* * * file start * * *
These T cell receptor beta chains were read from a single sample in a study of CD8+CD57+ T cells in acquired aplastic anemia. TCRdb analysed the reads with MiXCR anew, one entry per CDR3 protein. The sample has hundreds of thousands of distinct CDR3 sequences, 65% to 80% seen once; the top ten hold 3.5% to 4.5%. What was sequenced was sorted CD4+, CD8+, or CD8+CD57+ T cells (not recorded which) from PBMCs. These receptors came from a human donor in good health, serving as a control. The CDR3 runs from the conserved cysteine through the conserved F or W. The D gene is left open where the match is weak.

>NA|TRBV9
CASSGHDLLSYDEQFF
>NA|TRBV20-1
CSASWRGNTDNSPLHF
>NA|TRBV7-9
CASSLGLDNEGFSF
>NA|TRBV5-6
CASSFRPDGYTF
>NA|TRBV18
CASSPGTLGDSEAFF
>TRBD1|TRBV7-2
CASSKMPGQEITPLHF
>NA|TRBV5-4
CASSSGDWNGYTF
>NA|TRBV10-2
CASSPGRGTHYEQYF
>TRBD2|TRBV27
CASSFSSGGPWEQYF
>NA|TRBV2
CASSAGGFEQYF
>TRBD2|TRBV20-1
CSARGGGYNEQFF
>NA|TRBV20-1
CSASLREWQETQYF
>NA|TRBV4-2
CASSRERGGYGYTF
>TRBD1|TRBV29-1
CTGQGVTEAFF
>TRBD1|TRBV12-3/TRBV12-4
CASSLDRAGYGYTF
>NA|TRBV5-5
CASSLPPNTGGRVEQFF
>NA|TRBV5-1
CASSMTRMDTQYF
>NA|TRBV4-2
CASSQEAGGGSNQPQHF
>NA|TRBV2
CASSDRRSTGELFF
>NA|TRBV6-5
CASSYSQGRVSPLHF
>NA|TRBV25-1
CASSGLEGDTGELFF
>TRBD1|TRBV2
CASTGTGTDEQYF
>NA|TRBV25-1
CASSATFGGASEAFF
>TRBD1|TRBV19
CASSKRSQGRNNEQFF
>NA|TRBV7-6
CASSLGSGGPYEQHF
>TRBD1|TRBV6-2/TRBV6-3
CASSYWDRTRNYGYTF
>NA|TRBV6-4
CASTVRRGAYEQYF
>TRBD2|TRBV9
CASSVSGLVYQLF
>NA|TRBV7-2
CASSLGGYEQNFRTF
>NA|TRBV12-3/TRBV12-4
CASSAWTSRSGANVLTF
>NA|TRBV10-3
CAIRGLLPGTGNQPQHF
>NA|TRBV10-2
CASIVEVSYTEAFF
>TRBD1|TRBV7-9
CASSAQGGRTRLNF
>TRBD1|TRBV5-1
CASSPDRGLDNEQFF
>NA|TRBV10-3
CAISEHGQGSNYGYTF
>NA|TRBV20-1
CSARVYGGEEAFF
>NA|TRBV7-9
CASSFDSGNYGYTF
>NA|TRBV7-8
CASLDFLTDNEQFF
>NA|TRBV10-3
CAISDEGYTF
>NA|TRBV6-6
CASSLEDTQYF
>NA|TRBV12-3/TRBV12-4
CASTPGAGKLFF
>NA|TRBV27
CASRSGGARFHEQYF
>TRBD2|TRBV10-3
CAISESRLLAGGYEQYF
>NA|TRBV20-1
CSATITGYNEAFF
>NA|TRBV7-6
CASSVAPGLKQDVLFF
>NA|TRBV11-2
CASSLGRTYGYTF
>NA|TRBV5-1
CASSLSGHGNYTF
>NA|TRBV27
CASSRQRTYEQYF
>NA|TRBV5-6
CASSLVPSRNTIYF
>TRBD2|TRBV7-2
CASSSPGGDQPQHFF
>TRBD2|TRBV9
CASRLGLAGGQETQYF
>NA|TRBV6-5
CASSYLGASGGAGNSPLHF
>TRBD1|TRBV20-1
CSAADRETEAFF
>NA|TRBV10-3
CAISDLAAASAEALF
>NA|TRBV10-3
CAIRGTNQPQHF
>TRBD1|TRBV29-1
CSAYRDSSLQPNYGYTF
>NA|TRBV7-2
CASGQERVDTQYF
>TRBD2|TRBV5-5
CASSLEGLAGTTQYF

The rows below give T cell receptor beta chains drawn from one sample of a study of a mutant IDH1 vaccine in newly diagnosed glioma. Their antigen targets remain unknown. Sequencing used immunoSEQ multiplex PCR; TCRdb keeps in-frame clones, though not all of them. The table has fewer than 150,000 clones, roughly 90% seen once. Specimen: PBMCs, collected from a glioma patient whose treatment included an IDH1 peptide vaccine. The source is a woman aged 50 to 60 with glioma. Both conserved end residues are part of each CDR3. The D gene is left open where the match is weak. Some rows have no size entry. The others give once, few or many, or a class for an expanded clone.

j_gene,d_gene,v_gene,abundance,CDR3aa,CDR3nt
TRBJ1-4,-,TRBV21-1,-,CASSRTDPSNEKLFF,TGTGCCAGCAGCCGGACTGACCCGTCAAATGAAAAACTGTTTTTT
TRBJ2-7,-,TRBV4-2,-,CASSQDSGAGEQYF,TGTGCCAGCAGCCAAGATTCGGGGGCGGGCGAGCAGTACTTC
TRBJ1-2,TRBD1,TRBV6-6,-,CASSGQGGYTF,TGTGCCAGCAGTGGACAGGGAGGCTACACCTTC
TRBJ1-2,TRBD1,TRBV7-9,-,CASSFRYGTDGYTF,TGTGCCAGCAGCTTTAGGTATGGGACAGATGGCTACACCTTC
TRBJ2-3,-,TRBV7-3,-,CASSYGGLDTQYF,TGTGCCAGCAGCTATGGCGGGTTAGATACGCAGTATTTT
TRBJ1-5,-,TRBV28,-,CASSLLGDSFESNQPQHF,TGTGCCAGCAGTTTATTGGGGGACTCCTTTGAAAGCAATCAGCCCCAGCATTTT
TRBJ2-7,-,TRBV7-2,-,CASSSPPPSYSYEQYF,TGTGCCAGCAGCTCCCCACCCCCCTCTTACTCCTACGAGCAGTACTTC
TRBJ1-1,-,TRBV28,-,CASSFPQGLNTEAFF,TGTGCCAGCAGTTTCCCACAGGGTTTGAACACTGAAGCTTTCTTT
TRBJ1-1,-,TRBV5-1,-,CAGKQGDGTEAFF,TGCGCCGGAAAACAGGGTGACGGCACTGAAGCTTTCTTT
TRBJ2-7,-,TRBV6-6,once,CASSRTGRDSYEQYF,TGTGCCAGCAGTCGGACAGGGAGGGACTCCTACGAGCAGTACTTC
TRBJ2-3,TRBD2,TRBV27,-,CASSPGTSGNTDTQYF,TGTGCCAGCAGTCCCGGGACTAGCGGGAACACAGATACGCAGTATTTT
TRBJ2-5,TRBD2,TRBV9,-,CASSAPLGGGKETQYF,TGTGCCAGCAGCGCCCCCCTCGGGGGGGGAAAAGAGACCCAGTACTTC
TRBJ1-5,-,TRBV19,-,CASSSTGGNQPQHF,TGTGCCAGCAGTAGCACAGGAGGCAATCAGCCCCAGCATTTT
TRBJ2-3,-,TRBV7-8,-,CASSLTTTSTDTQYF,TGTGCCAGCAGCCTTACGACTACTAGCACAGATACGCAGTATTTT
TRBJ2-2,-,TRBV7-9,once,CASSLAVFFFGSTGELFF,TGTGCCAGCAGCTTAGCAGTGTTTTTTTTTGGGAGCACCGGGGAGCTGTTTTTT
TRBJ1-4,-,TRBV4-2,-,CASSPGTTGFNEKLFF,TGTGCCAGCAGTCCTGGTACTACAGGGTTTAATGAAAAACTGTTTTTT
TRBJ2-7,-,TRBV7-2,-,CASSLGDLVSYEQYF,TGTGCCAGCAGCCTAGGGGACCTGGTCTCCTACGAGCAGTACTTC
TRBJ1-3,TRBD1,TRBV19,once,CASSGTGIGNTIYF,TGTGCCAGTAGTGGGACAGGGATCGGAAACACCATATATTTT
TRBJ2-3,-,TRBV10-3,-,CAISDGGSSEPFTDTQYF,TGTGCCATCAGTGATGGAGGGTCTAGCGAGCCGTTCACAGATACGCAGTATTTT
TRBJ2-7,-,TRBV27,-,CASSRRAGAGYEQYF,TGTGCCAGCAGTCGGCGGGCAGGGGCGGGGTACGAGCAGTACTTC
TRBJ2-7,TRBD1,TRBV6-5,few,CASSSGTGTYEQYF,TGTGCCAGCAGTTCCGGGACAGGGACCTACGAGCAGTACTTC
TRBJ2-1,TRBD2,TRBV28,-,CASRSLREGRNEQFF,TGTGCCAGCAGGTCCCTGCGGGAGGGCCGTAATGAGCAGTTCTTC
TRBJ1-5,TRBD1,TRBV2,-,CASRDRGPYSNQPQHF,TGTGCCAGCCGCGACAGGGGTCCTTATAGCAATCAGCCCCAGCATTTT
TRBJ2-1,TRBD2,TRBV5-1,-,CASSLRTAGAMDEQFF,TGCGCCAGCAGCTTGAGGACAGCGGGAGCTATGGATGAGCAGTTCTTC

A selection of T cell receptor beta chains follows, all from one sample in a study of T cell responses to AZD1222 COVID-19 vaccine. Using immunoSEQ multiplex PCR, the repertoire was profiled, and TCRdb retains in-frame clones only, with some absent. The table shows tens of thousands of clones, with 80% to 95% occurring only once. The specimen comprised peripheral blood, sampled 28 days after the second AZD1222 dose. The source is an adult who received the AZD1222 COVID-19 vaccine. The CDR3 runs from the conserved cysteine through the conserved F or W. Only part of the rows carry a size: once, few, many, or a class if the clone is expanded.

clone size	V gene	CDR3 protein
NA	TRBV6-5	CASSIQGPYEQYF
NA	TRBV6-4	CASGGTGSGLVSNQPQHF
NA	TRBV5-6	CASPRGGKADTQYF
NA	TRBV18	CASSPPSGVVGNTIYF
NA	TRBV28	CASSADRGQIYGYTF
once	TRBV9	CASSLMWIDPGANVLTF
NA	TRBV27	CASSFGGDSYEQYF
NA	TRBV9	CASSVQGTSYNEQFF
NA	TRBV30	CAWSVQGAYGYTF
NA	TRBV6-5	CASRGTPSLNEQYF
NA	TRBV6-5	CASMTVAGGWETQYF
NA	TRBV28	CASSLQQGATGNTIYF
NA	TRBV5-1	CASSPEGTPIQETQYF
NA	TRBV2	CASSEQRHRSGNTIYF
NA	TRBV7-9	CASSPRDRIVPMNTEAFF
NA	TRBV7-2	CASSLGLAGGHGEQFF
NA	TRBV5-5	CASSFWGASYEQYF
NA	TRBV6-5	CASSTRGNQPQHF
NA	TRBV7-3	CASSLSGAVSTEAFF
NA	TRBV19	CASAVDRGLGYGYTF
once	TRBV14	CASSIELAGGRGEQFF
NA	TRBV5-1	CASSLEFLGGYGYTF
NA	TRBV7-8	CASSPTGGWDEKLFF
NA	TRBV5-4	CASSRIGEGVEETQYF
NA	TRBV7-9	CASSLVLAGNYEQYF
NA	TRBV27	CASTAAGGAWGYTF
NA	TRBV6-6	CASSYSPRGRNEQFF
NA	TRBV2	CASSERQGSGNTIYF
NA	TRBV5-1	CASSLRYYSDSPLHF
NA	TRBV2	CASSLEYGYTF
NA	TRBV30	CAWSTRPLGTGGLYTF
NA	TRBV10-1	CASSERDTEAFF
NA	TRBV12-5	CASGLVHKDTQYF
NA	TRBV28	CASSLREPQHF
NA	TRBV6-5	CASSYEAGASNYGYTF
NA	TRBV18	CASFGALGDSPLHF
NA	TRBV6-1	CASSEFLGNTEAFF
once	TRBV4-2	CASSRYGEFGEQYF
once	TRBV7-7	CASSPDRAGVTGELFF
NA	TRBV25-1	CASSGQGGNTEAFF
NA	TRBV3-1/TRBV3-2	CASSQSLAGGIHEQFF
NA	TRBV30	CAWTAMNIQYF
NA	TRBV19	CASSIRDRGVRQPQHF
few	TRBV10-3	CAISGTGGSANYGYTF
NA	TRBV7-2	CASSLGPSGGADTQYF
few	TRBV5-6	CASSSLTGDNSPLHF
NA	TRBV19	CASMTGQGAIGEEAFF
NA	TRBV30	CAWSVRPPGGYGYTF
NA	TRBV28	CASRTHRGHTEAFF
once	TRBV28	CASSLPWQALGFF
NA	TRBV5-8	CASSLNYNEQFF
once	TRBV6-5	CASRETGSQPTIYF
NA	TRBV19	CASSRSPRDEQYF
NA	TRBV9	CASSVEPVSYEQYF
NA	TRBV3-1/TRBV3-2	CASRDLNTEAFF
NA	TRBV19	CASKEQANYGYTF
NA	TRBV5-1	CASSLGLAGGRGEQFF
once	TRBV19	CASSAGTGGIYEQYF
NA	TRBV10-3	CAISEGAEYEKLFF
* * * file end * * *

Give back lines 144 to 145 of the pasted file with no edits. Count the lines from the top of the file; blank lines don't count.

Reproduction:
A selection of T cell receptor beta chains follows, all from one sample in a study of T cell responses to AZD1222 COVID-19 vaccine. Using immunoSEQ multiplex PCR, the repertoire was profiled, and TCRdb retains in-frame clones only, with some absent. The table shows tens of thousands of clones, with 80% to 95% occurring only once. The specimen comprised peripheral blood, sampled 28 days after the second AZD1222 dose. The source is an adult who received the AZD1222 COVID-19 vaccine. The CDR3 runs from the conserved cysteine through the conserved F or W. Only part of the rows carry a size: once, few, many, or a class if the clone is expanded.

clone size	V gene	CDR3 protein